"I promise to keep an open mind and an adventurous spirit." These were the opening words in the journal I kept the year I was going through divorce. I made this promise to myself on the 11th March 2005 just fourteen days after I had moved out of my marital home.
My dating journey over the next year was vibrant, joyful, tearful, amazing. The promise I made to myself became my core principle for dating, as it did for all aspects of my life. And I needed it. I was on unknown terrain; my openness to adventure made the terrain sumptuous, even when I fell over and hurt myself.
Here are some of the things I learnt from my journey of dating that year. The first thing I remember was dealing with judgements about what is appropriate behaviour for a divorcing woman - judgements from others as well as my own.
I had only just moved home and I had a couple of dates in my diary. I had said yes when they asked, feeling good about it. But it didn't take long for me to feel bad. Was it too soon? Interestingly though, when I examined this bad feeling, it wasn't about timing, it was about having the right to have fun while divorcing. Shouldn't I be feeling bad? Shouldn't I be a mess? The truth was that I was experiencing the biggest trauma of my adult life. But the truth was also that I had space, and time, and desire for fun. I learnt that the heart doesn't move on, it unfolds. It ducks and dives, leaps and shatters, is devastated and exhilarated at the same time. So, I had fun.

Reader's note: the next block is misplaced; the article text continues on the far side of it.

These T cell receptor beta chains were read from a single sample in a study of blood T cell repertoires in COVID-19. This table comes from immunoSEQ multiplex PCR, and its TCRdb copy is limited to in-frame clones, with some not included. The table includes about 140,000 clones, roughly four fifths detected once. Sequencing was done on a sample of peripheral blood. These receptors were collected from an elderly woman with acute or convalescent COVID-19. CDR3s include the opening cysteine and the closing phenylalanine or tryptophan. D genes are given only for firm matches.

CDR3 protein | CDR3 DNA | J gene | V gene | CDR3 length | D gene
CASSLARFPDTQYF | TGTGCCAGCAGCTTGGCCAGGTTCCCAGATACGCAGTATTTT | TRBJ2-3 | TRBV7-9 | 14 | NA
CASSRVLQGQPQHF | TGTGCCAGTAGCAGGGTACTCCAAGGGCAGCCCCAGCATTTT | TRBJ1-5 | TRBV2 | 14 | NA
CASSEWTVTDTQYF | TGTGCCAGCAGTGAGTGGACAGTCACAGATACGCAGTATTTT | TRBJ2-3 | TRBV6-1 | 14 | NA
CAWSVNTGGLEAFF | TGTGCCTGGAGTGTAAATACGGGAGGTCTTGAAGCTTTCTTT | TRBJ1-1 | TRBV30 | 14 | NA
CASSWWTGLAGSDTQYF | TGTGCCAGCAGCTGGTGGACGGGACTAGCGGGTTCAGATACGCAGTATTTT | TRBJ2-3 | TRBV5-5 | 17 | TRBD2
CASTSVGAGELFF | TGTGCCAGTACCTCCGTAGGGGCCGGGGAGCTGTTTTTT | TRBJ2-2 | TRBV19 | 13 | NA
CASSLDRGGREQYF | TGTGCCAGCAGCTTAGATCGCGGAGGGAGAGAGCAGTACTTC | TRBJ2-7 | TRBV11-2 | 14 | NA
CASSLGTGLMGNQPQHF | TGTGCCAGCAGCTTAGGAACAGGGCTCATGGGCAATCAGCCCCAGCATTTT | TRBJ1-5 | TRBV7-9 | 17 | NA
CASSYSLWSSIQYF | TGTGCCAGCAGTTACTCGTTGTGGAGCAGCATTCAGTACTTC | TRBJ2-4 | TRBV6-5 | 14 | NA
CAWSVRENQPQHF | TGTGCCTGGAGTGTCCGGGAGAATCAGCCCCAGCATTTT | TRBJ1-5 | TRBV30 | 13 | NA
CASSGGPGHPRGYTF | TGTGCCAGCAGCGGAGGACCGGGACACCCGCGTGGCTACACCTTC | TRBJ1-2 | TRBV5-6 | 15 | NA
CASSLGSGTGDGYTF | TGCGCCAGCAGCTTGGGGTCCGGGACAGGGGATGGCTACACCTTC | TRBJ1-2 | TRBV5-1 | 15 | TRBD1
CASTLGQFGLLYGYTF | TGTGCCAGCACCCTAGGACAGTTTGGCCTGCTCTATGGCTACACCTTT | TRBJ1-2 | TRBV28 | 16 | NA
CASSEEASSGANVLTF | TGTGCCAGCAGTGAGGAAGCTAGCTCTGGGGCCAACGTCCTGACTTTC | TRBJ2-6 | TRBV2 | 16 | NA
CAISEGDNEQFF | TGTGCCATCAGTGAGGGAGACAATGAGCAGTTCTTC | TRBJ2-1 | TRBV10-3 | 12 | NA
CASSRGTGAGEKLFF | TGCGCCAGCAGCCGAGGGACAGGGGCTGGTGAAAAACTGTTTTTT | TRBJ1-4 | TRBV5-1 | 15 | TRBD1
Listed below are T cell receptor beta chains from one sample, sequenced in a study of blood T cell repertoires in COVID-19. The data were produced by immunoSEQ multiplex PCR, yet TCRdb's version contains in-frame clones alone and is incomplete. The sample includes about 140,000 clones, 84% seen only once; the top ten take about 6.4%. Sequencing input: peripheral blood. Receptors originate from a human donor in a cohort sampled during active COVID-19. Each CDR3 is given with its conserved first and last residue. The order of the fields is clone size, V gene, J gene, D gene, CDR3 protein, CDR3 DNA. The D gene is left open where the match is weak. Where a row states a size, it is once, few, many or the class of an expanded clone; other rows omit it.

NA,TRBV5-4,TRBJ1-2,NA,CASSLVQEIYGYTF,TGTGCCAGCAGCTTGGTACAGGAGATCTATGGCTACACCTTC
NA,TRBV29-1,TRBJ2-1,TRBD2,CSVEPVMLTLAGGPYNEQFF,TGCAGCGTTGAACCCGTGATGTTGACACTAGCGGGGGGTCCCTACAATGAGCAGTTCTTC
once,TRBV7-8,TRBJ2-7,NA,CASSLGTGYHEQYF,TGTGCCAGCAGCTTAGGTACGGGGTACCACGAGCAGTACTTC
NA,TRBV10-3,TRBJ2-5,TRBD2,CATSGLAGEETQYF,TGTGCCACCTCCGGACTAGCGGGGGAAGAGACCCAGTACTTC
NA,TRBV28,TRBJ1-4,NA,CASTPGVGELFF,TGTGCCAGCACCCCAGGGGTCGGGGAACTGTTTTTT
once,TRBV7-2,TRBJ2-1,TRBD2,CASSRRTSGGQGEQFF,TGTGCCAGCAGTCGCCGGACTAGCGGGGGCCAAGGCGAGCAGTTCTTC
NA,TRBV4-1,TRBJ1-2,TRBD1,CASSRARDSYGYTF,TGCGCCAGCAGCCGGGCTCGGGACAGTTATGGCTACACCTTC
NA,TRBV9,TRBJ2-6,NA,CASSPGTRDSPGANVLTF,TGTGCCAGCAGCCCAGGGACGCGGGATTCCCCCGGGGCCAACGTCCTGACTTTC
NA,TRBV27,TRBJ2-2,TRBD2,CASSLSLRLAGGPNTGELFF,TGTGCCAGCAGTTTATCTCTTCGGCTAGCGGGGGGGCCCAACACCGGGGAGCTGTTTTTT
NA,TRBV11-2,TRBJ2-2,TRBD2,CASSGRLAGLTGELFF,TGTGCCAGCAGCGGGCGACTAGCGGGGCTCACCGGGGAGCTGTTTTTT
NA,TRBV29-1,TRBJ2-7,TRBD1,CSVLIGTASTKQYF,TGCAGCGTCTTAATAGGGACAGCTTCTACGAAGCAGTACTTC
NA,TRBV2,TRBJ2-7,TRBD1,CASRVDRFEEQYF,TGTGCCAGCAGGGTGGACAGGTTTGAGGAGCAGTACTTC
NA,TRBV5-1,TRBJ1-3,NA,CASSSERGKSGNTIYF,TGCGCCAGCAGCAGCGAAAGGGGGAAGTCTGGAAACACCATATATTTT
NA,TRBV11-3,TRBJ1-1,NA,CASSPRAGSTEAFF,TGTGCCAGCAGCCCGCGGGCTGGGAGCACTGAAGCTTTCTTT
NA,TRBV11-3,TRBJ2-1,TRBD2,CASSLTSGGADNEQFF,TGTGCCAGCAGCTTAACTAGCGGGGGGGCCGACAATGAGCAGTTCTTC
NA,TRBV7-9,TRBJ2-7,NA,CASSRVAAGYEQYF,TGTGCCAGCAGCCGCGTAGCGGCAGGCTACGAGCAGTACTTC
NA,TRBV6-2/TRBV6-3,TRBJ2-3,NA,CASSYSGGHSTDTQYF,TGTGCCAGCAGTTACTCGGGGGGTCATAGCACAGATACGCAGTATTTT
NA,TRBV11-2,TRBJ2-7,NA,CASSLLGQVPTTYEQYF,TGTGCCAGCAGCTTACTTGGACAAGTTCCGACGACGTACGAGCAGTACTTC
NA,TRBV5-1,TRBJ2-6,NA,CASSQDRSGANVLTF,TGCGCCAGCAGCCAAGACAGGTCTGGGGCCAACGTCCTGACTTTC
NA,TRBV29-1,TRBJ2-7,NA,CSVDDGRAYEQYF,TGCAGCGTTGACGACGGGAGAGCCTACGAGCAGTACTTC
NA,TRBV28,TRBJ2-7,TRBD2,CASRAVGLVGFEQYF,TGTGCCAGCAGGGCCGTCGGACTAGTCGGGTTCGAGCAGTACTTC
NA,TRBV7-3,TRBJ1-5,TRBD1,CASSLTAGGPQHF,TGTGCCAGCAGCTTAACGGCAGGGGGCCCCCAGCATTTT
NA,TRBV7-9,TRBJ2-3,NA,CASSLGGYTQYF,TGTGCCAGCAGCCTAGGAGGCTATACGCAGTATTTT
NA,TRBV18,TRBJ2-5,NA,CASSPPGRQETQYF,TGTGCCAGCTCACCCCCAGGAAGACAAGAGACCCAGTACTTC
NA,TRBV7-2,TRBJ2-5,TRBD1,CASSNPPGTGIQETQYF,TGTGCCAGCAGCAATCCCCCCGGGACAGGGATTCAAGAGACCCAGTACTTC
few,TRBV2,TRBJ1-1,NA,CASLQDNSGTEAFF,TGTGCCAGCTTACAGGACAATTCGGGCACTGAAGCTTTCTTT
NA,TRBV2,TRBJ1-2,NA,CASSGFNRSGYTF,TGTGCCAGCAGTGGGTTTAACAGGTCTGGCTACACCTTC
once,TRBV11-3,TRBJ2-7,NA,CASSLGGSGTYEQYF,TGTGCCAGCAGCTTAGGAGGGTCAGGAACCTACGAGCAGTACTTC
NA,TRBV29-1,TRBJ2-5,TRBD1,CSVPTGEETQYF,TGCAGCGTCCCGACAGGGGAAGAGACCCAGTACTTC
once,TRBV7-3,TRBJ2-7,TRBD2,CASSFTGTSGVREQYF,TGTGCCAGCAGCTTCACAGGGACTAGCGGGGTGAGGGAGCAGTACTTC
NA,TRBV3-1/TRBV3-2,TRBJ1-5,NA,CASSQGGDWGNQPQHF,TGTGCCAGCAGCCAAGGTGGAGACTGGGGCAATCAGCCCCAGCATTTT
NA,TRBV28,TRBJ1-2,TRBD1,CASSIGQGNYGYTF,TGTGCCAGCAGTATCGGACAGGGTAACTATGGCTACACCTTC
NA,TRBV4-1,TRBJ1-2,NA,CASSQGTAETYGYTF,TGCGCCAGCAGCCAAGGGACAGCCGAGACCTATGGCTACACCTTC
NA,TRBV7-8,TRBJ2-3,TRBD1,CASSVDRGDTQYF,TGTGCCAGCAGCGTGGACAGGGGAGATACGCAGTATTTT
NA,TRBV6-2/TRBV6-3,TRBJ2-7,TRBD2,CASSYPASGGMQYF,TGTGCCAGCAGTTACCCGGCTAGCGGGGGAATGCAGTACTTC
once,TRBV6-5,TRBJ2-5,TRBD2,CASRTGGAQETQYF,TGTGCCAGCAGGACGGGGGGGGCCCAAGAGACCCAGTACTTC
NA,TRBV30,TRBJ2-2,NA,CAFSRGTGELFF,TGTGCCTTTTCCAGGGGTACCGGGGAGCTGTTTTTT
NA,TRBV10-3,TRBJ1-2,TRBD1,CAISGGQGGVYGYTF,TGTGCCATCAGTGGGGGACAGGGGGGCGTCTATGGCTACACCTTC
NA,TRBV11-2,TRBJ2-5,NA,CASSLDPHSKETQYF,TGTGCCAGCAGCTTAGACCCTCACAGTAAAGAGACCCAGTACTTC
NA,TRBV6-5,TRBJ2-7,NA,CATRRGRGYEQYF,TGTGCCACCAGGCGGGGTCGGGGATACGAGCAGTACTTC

I didn't analyse other people's judgements, but my sense was they were bound up with ideas of propriety, and conviction that divorce was a failure. I could see the confusion in people's eyes that said, 'But why don't you feel like a failure? Why are you not ashamed?' So I treated my private life as just that - private. This had always been my natural style - from the time I first started dating. When I chose to discuss something I chose carefully with whom to discuss it.
As for the men I dated, I was very up front about saying that I was in the process of divorcing. It was important to me to let them know this - for clarity and fairness. I was also clear that I didn't want or need to discuss the details with them. That was my business. I fully expected some to be put off by that fact, and graciously excuse themselves. None did. To this day I remain mildly surprised by that fact, though I don't know why I'm surprised.
And how did I choose which dates to accept and which to decline? I learnt that an open mind and adventurous spirit bring great clarity. I was clear that I was interested in experiencing different masculinities. The only criterion I had that in choosing dates was, 'Do I want to date this man?' There was nothing else to consider. When intuitive desire is so clear, there's no need for logic.
My dating experiences that year gave me many gifts.
I learnt that there can be no fixed do's and don'ts about how to approach dating during divorce. What is better for me will not be right for you.The key is to keep asking 'What do I want now?' Divorce is a time of flux. What I wanted one week was not what I wanted the next. Having the guts to be true to that flux was possibly the most important and precious gift I got. It took guts, because we're brought up to think that changing your mind about what you want is a bad thing - you're all over the shop, or you've let someone down. If I hadn't been true to my changing mind and adventurous spirit, I would have been all over the shop, and I would have let myself down.
Meet the Passion Coach! Vena Ramphal will be exhibiting at the Starting Over Show in Farnham on the 11th November 2010. She will be hosting a Passion Cocoon, where you can reconnect with your senses and sensuality. For details visit the Starting Over Roadshow website.
To find out more about Dr. Vena Ramphal, visit her website